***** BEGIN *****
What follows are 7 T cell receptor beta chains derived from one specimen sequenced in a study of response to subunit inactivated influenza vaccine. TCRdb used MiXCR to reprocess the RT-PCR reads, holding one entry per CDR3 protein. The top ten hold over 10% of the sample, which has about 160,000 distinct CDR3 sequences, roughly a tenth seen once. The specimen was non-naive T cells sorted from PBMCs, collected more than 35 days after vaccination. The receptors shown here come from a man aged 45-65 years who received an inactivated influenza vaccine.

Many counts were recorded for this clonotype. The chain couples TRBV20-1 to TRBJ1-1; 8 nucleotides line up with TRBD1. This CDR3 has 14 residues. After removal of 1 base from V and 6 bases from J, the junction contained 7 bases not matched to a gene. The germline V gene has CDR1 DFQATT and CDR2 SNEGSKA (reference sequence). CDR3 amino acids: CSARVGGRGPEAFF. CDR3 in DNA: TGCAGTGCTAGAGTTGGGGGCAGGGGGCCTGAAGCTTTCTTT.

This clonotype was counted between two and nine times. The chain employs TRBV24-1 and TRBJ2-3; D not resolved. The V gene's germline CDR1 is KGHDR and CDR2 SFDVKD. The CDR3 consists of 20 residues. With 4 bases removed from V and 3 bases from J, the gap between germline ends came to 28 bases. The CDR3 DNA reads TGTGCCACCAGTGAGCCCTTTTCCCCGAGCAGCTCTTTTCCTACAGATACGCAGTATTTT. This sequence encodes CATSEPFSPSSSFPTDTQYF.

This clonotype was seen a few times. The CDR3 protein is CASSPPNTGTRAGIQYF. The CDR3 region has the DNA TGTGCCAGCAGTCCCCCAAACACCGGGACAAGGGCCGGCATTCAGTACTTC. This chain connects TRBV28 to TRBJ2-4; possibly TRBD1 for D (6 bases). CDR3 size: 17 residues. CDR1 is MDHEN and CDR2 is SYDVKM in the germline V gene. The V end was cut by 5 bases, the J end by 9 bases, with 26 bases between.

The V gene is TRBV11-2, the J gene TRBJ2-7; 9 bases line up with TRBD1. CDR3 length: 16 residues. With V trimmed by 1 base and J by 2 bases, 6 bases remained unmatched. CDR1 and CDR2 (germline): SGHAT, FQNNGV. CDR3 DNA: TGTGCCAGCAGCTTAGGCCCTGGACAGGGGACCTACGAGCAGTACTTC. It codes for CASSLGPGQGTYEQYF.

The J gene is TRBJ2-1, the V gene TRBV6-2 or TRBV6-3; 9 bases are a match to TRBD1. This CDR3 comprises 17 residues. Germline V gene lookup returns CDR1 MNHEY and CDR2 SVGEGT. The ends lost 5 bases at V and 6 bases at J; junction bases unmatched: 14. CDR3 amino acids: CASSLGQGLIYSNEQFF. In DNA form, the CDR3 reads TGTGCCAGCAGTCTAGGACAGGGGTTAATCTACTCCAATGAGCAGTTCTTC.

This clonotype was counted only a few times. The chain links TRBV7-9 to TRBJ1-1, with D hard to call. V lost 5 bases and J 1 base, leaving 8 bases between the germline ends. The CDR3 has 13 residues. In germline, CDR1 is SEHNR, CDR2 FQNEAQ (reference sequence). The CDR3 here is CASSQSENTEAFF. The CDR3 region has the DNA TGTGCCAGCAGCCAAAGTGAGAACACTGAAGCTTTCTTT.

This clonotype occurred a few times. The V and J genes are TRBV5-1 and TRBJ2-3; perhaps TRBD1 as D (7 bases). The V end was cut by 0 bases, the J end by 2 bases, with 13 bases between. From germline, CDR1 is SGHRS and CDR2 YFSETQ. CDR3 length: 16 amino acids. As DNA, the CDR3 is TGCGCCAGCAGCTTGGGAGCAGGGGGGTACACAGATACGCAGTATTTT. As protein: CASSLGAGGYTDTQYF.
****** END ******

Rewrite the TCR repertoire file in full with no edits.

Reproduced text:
What follows are 7 T cell receptor beta chains derived from one specimen sequenced in a study of response to subunit inactivated influenza vaccine. TCRdb used MiXCR to reprocess the RT-PCR reads, holding one entry per CDR3 protein. The top ten hold over 10% of the sample, which has about 160,000 distinct CDR3 sequences, roughly a tenth seen once. The specimen was non-naive T cells sorted from PBMCs, collected more than 35 days after vaccination. The receptors shown here come from a man aged 45-65 years who received an inactivated influenza vaccine.

Many counts were recorded for this clonotype. The chain couples TRBV20-1 to TRBJ1-1; 8 nucleotides line up with TRBD1. This CDR3 has 14 residues. After removal of 1 base from V and 6 bases from J, the junction contained 7 bases not matched to a gene. The germline V gene has CDR1 DFQATT and CDR2 SNEGSKA (reference sequence). CDR3 amino acids: CSARVGGRGPEAFF. CDR3 in DNA: TGCAGTGCTAGAGTTGGGGGCAGGGGGCCTGAAGCTTTCTTT.

This clonotype was counted between two and nine times. The chain employs TRBV24-1 and TRBJ2-3; D not resolved. The V gene's germline CDR1 is KGHDR and CDR2 SFDVKD. The CDR3 consists of 20 residues. With 4 bases removed from V and 3 bases from J, the gap between germline ends came to 28 bases. The CDR3 DNA reads TGTGCCACCAGTGAGCCCTTTTCCCCGAGCAGCTCTTTTCCTACAGATACGCAGTATTTT. This sequence encodes CATSEPFSPSSSFPTDTQYF.

This clonotype was seen a few times. The CDR3 protein is CASSPPNTGTRAGIQYF. The CDR3 region has the DNA TGTGCCAGCAGTCCCCCAAACACCGGGACAAGGGCCGGCATTCAGTACTTC. This chain connects TRBV28 to TRBJ2-4; possibly TRBD1 for D (6 bases). CDR3 size: 17 residues. CDR1 is MDHEN and CDR2 is SYDVKM in the germline V gene. The V end was cut by 5 bases, the J end by 9 bases, with 26 bases between.

The V gene is TRBV11-2, the J gene TRBJ2-7; 9 bases line up with TRBD1. CDR3 length: 16 residues. With V trimmed by 1 base and J by 2 bases, 6 bases remained unmatched. CDR1 and CDR2 (germline): SGHAT, FQNNGV. CDR3 DNA: TGTGCCAGCAGCTTAGGCCCTGGACAGGGGACCTACGAGCAGTACTTC. It codes for CASSLGPGQGTYEQYF.

The J gene is TRBJ2-1, the V gene TRBV6-2 or TRBV6-3; 9 bases are a match to TRBD1. This CDR3 comprises 17 residues. Germline V gene lookup returns CDR1 MNHEY and CDR2 SVGEGT. The ends lost 5 bases at V and 6 bases at J; junction bases unmatched: 14. CDR3 amino acids: CASSLGQGLIYSNEQFF. In DNA form, the CDR3 reads TGTGCCAGCAGTCTAGGACAGGGGTTAATCTACTCCAATGAGCAGTTCTTC.

This clonotype was counted only a few times. The chain links TRBV7-9 to TRBJ1-1, with D hard to call. V lost 5 bases and J 1 base, leaving 8 bases between the germline ends. The CDR3 has 13 residues. In germline, CDR1 is SEHNR, CDR2 FQNEAQ (reference sequence). The CDR3 here is CASSQSENTEAFF. The CDR3 region has the DNA TGTGCCAGCAGCCAAAGTGAGAACACTGAAGCTTTCTTT.

This clonotype occurred a few times. The V and J genes are TRBV5-1 and TRBJ2-3; perhaps TRBD1 as D (7 bases). The V end was cut by 0 bases, the J end by 2 bases, with 13 bases between. From germline, CDR1 is SGHRS and CDR2 YFSETQ. CDR3 length: 16 amino acids. As DNA, the CDR3 is TGCGCCAGCAGCTTGGGAGCAGGGGGGTACACAGATACGCAGTATTTT. As protein: CASSLGAGGYTDTQYF.